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32 N.Y.U. J. Int'l L. & Pol. 291 (1999-2000)
Culture and Human Rights: The Asian Values Debate in Context

handle is hein.journals/nyuilp32 and id is 301 raw text is: CULTURE AND HUMAN RIGHTS: THE ASIAN
The 1990s international human rights arena has been
largely subsumed by the question of the meaning of culture.
Although the issue of culture and its relationship to human
rights law has been discussed since the inception of the Uni-
versal Declaration of Human Rights, its prominence during
the 1990s has taken on a new hue, representing a trajectory in
the rise and development of identity politics. That is, identity
politics of the 1980s led many women, racial and ethnic minor-
ities, indigenous peoples, and third world countries and their
citizens to question the corpus of human rights law for its
seeming exclusion of them. These groups aimed to be assimi-
lated to human rights law. The 1990s, however, brought a dif-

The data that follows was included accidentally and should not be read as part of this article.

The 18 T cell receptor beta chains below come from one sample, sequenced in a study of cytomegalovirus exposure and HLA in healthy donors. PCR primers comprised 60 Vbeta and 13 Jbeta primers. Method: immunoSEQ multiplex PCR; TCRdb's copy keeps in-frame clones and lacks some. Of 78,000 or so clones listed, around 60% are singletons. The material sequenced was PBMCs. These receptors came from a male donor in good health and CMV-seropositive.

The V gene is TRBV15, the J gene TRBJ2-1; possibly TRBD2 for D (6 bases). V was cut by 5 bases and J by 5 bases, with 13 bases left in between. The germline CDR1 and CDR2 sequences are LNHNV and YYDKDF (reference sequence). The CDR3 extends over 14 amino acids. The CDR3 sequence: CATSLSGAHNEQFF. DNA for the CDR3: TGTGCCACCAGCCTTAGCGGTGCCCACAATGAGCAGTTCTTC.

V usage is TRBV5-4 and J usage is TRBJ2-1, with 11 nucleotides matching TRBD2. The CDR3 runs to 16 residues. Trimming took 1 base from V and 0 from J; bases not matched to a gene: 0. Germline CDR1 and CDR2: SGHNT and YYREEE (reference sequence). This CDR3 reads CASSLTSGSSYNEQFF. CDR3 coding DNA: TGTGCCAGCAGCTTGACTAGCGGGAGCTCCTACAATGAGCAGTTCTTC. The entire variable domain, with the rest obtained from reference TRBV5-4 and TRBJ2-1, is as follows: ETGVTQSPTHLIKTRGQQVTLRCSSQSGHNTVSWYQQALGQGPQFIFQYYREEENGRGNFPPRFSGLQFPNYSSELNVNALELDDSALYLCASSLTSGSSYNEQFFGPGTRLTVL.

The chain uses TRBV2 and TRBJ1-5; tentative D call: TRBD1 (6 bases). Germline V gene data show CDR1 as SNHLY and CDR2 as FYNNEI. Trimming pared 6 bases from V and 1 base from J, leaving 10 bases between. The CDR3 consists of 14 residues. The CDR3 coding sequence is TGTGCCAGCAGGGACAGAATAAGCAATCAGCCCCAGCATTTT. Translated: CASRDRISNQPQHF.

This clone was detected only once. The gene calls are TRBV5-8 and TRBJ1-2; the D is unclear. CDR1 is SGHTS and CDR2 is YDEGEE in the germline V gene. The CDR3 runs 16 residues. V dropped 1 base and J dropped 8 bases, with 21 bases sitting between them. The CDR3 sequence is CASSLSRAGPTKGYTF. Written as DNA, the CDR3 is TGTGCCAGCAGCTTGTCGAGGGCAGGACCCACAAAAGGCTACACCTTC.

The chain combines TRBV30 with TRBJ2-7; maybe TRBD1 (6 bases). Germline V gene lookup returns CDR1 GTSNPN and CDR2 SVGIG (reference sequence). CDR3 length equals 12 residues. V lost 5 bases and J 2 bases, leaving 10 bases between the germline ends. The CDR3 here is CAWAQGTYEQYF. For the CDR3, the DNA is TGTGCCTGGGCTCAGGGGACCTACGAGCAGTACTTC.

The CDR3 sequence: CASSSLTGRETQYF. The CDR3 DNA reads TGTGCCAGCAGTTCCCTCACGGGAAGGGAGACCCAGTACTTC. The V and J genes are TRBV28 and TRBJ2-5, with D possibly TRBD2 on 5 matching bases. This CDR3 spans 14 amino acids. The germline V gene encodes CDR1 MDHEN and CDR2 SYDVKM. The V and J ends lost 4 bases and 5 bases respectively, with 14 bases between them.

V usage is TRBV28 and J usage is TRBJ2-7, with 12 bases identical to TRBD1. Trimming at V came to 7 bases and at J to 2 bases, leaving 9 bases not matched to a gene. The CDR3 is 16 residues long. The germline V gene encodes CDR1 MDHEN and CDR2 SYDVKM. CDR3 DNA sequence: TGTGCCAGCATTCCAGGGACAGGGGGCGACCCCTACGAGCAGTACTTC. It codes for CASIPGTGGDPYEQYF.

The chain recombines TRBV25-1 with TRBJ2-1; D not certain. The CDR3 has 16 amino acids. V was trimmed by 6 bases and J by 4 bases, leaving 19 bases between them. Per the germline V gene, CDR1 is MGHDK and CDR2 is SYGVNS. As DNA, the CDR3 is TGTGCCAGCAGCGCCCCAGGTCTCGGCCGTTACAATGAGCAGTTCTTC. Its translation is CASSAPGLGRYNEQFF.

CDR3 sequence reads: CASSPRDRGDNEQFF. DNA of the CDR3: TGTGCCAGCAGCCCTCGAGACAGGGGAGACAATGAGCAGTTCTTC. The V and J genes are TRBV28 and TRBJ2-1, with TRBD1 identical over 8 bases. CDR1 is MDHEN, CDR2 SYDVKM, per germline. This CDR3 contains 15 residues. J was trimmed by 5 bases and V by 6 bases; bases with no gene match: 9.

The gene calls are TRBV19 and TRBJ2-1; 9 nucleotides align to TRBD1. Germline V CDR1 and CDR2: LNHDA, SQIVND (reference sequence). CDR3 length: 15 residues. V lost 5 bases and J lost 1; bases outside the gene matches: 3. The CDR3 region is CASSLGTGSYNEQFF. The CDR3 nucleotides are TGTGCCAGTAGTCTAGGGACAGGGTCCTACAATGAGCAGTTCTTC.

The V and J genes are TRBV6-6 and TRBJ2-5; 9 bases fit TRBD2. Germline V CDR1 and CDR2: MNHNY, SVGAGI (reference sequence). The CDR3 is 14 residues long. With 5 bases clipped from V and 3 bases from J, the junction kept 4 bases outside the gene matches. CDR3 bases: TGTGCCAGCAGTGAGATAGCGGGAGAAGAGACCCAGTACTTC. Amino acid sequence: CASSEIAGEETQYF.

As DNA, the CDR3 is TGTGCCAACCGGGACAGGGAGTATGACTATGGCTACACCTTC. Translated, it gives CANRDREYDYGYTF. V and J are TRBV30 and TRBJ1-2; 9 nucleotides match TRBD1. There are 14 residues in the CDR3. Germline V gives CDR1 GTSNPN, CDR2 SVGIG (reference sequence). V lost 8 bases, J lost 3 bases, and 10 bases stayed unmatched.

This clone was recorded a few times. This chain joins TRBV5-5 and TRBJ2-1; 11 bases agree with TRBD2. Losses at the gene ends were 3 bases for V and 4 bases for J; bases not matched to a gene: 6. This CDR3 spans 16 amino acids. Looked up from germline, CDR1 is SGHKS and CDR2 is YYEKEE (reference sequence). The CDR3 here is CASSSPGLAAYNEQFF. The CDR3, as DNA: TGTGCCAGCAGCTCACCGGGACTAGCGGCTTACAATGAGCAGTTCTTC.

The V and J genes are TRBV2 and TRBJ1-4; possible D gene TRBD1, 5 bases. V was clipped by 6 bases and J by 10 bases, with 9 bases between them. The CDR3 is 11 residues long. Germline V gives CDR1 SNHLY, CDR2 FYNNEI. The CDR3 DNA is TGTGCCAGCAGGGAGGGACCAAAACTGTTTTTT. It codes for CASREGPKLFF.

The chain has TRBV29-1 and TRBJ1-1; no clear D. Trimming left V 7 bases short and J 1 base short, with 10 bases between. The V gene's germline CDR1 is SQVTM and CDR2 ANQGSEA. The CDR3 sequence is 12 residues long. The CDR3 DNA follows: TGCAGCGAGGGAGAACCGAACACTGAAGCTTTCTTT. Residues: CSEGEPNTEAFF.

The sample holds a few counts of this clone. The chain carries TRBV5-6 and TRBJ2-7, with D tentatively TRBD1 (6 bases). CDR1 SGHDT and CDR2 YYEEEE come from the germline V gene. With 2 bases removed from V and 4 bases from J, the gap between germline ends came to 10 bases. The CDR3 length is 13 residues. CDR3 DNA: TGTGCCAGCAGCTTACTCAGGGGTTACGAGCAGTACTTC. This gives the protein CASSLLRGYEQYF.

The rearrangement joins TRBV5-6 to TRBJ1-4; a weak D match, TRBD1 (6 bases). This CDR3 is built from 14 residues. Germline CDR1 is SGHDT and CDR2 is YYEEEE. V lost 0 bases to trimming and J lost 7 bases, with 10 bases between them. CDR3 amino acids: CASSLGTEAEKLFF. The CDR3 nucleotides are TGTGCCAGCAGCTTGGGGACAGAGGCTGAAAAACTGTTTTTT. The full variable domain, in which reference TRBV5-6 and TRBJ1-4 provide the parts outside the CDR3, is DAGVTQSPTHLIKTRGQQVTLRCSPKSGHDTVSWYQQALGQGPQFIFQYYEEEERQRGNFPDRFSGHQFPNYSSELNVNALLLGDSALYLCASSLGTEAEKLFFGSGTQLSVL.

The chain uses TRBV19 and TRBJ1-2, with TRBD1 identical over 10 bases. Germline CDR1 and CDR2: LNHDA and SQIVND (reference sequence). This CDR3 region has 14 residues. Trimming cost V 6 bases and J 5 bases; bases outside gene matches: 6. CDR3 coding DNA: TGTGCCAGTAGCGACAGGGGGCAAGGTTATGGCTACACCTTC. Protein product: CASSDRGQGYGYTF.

ferent critique, one that explicitly questioned the ability of
human rights law and discourse to address the concerns of wo-
men and the third world. For some, the critique borrowed
from an earlier argument that human rights law might be too
Western or too liberal to accommodate third world culture.'
Others, particularly postcolonial scholars, offered a more radi-
cal critique. By the end of the 1990s, for this latter group,
human rights law was not problematic because of the areas it
excluded or because of its inherent Western orientation, but
* Professor of Law, University of Utah. Many thanks to Antony Anghic,
Daniel Greenwood, David Kennedy, and Mary Westby for their comments on
early drafts of this piece and to participants of the Singapore Institute of
International Affairs Roundtable and the Boston University School of Lw
faculty workshop for their feedback on oral presentations of this work. I am
also grateful to Anne Cameron and Brenda Viera for their research assist-
ance, Barbara McFarlane for her technical assistance, and the University of
Utah College of Law for its summer research grant support.
1. See, e.g., Makau-wa Mutua, The Ideolog) of Human Rigtits 36 VA.J. I.r'L
L. 589, 591-93 (1996) (arguing that human rights discourse diffuses and fur-
ther develops Western liberal political traditions on an international level);
Makau-wa Mutua, The Banjul Charter and the Afiican Cultural Fngerprin: An
Evaluation of the Language ofDuties, 35 VA.J. INT'L L 339, 341 (1995) (stating
that a narrow formulation of Western liberalism cannot adequately respond
to the historical reality and the political and social needs of Africa.).

Imaged with the Permission of N.Y.U. Journal of International Law and Politics

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